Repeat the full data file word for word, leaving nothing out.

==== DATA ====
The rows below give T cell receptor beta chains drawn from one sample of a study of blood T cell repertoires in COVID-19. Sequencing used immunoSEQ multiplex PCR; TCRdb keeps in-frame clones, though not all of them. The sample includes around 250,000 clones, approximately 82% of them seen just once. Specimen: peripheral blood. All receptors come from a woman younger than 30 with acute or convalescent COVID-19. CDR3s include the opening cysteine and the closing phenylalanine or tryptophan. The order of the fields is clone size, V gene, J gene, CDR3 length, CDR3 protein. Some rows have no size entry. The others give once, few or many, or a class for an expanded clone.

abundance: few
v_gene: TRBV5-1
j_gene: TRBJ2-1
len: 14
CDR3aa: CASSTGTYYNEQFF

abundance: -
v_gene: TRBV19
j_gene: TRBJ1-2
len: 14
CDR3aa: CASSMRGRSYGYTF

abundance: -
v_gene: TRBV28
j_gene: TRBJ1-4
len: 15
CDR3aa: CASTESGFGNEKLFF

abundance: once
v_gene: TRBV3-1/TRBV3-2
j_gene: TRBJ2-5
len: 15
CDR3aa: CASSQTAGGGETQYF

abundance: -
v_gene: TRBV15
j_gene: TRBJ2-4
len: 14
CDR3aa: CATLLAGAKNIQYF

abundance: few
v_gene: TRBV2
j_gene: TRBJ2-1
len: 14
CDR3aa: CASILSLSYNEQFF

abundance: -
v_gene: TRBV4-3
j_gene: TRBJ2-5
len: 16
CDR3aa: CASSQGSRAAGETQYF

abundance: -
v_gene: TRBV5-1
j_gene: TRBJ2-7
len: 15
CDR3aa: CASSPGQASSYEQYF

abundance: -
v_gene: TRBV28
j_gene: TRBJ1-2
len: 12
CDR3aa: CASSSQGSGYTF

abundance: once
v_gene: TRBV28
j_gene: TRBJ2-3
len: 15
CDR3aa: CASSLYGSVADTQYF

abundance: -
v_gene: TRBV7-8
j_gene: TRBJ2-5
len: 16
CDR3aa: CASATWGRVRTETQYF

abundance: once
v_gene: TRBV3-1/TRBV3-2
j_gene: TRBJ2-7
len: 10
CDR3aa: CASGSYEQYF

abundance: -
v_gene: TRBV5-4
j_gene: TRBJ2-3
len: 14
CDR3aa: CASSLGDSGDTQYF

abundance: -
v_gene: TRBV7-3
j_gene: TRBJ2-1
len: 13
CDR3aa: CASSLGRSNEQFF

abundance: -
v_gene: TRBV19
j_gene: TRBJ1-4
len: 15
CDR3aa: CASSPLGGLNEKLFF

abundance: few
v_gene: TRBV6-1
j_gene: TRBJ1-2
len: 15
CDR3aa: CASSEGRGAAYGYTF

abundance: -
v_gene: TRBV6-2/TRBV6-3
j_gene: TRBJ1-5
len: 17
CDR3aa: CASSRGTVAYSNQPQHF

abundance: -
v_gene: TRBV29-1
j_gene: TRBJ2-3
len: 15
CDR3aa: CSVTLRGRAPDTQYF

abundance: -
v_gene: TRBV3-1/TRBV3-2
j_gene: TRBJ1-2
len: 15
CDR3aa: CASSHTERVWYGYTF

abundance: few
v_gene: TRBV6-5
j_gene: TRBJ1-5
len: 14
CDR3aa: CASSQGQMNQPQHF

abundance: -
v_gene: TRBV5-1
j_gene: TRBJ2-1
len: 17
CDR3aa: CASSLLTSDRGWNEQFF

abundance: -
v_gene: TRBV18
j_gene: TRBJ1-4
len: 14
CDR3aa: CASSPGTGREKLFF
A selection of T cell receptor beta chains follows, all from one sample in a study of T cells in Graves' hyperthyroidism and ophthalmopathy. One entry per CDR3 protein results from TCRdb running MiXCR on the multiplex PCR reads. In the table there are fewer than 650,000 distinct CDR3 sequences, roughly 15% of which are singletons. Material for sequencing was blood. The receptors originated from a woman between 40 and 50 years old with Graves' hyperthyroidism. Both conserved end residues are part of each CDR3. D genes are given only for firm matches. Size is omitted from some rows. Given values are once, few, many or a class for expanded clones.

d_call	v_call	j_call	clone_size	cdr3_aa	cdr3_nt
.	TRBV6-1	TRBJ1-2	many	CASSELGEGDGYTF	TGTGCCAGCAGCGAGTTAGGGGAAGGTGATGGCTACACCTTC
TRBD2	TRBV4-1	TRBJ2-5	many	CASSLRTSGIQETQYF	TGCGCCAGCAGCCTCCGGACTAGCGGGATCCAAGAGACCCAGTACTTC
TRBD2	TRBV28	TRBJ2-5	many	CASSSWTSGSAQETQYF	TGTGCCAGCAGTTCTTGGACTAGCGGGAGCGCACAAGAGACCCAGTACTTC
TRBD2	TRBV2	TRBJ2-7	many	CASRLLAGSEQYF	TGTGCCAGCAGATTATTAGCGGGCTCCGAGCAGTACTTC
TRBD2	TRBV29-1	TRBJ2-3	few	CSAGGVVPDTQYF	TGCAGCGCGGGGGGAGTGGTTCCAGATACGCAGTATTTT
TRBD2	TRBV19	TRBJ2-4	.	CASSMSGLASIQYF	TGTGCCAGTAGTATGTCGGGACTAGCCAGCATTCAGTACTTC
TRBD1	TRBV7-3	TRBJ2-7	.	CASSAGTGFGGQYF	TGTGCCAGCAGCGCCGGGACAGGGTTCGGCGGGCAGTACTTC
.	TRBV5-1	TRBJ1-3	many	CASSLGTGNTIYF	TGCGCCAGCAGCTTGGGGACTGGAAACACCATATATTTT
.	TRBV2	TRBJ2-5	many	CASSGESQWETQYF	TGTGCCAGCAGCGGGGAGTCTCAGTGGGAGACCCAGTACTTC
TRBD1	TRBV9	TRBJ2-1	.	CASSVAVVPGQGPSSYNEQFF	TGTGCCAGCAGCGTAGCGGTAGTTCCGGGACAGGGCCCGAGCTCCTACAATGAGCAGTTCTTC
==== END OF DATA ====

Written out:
The rows below give T cell receptor beta chains drawn from one sample of a study of blood T cell repertoires in COVID-19. Sequencing used immunoSEQ multiplex PCR; TCRdb keeps in-frame clones, though not all of them. The sample includes around 250,000 clones, approximately 82% of them seen just once. Specimen: peripheral blood. All receptors come from a woman younger than 30 with acute or convalescent COVID-19. CDR3s include the opening cysteine and the closing phenylalanine or tryptophan. The order of the fields is clone size, V gene, J gene, CDR3 length, CDR3 protein. Some rows have no size entry. The others give once, few or many, or a class for an expanded clone.

abundance: few
v_gene: TRBV5-1
j_gene: TRBJ2-1
len: 14
CDR3aa: CASSTGTYYNEQFF

abundance: -
v_gene: TRBV19
j_gene: TRBJ1-2
len: 14
CDR3aa: CASSMRGRSYGYTF

abundance: -
v_gene: TRBV28
j_gene: TRBJ1-4
len: 15
CDR3aa: CASTESGFGNEKLFF

abundance: once
v_gene: TRBV3-1/TRBV3-2
j_gene: TRBJ2-5
len: 15
CDR3aa: CASSQTAGGGETQYF

abundance: -
v_gene: TRBV15
j_gene: TRBJ2-4
len: 14
CDR3aa: CATLLAGAKNIQYF

abundance: few
v_gene: TRBV2
j_gene: TRBJ2-1
len: 14
CDR3aa: CASILSLSYNEQFF

abundance: -
v_gene: TRBV4-3
j_gene: TRBJ2-5
len: 16
CDR3aa: CASSQGSRAAGETQYF

abundance: -
v_gene: TRBV5-1
j_gene: TRBJ2-7
len: 15
CDR3aa: CASSPGQASSYEQYF

abundance: -
v_gene: TRBV28
j_gene: TRBJ1-2
len: 12
CDR3aa: CASSSQGSGYTF

abundance: once
v_gene: TRBV28
j_gene: TRBJ2-3
len: 15
CDR3aa: CASSLYGSVADTQYF

abundance: -
v_gene: TRBV7-8
j_gene: TRBJ2-5
len: 16
CDR3aa: CASATWGRVRTETQYF

abundance: once
v_gene: TRBV3-1/TRBV3-2
j_gene: TRBJ2-7
len: 10
CDR3aa: CASGSYEQYF

abundance: -
v_gene: TRBV5-4
j_gene: TRBJ2-3
len: 14
CDR3aa: CASSLGDSGDTQYF

abundance: -
v_gene: TRBV7-3
j_gene: TRBJ2-1
len: 13
CDR3aa: CASSLGRSNEQFF

abundance: -
v_gene: TRBV19
j_gene: TRBJ1-4
len: 15
CDR3aa: CASSPLGGLNEKLFF

abundance: few
v_gene: TRBV6-1
j_gene: TRBJ1-2
len: 15
CDR3aa: CASSEGRGAAYGYTF

abundance: -
v_gene: TRBV6-2/TRBV6-3
j_gene: TRBJ1-5
len: 17
CDR3aa: CASSRGTVAYSNQPQHF

abundance: -
v_gene: TRBV29-1
j_gene: TRBJ2-3
len: 15
CDR3aa: CSVTLRGRAPDTQYF

abundance: -
v_gene: TRBV3-1/TRBV3-2
j_gene: TRBJ1-2
len: 15
CDR3aa: CASSHTERVWYGYTF

abundance: few
v_gene: TRBV6-5
j_gene: TRBJ1-5
len: 14
CDR3aa: CASSQGQMNQPQHF

abundance: -
v_gene: TRBV5-1
j_gene: TRBJ2-1
len: 17
CDR3aa: CASSLLTSDRGWNEQFF

abundance: -
v_gene: TRBV18
j_gene: TRBJ1-4
len: 14
CDR3aa: CASSPGTGREKLFF
A selection of T cell receptor beta chains follows, all from one sample in a study of T cells in Graves' hyperthyroidism and ophthalmopathy. One entry per CDR3 protein results from TCRdb running MiXCR on the multiplex PCR reads. In the table there are fewer than 650,000 distinct CDR3 sequences, roughly 15% of which are singletons. Material for sequencing was blood. The receptors originated from a woman between 40 and 50 years old with Graves' hyperthyroidism. Both conserved end residues are part of each CDR3. D genes are given only for firm matches. Size is omitted from some rows. Given values are once, few, many or a class for expanded clones.

d_call	v_call	j_call	clone_size	cdr3_aa	cdr3_nt
.	TRBV6-1	TRBJ1-2	many	CASSELGEGDGYTF	TGTGCCAGCAGCGAGTTAGGGGAAGGTGATGGCTACACCTTC
TRBD2	TRBV4-1	TRBJ2-5	many	CASSLRTSGIQETQYF	TGCGCCAGCAGCCTCCGGACTAGCGGGATCCAAGAGACCCAGTACTTC
TRBD2	TRBV28	TRBJ2-5	many	CASSSWTSGSAQETQYF	TGTGCCAGCAGTTCTTGGACTAGCGGGAGCGCACAAGAGACCCAGTACTTC
TRBD2	TRBV2	TRBJ2-7	many	CASRLLAGSEQYF	TGTGCCAGCAGATTATTAGCGGGCTCCGAGCAGTACTTC
TRBD2	TRBV29-1	TRBJ2-3	few	CSAGGVVPDTQYF	TGCAGCGCGGGGGGAGTGGTTCCAGATACGCAGTATTTT
TRBD2	TRBV19	TRBJ2-4	.	CASSMSGLASIQYF	TGTGCCAGTAGTATGTCGGGACTAGCCAGCATTCAGTACTTC
TRBD1	TRBV7-3	TRBJ2-7	.	CASSAGTGFGGQYF	TGTGCCAGCAGCGCCGGGACAGGGTTCGGCGGGCAGTACTTC
.	TRBV5-1	TRBJ1-3	many	CASSLGTGNTIYF	TGCGCCAGCAGCTTGGGGACTGGAAACACCATATATTTT
.	TRBV2	TRBJ2-5	many	CASSGESQWETQYF	TGTGCCAGCAGCGGGGAGTCTCAGTGGGAGACCCAGTACTTC
TRBD1	TRBV9	TRBJ2-1	.	CASSVAVVPGQGPSSYNEQFF	TGTGCCAGCAGCGTAGCGGTAGTTCCGGGACAGGGCCCGAGCTCCTACAATGAGCAGTTCTTC